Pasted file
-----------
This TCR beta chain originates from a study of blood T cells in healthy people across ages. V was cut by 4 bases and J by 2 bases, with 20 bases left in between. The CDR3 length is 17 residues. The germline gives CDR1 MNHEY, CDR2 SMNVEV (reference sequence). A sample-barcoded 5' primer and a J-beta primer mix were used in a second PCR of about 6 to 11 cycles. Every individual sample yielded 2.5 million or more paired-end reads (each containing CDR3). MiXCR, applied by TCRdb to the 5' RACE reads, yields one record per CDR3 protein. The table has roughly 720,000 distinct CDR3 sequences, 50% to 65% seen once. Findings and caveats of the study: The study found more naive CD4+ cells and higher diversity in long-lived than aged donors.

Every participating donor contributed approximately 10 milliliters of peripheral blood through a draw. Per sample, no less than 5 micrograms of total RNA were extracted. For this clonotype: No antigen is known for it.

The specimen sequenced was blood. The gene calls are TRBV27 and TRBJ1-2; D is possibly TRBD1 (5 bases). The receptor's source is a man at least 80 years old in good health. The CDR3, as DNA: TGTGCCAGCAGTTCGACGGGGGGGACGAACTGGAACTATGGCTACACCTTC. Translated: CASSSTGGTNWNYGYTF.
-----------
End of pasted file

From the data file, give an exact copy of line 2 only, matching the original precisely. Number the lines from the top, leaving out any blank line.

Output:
Every participating donor contributed approximately 10 milliliters of peripheral blood through a draw. Per sample, no less than 5 micrograms of total RNA were extracted. For this clonotype: No antigen is known for it.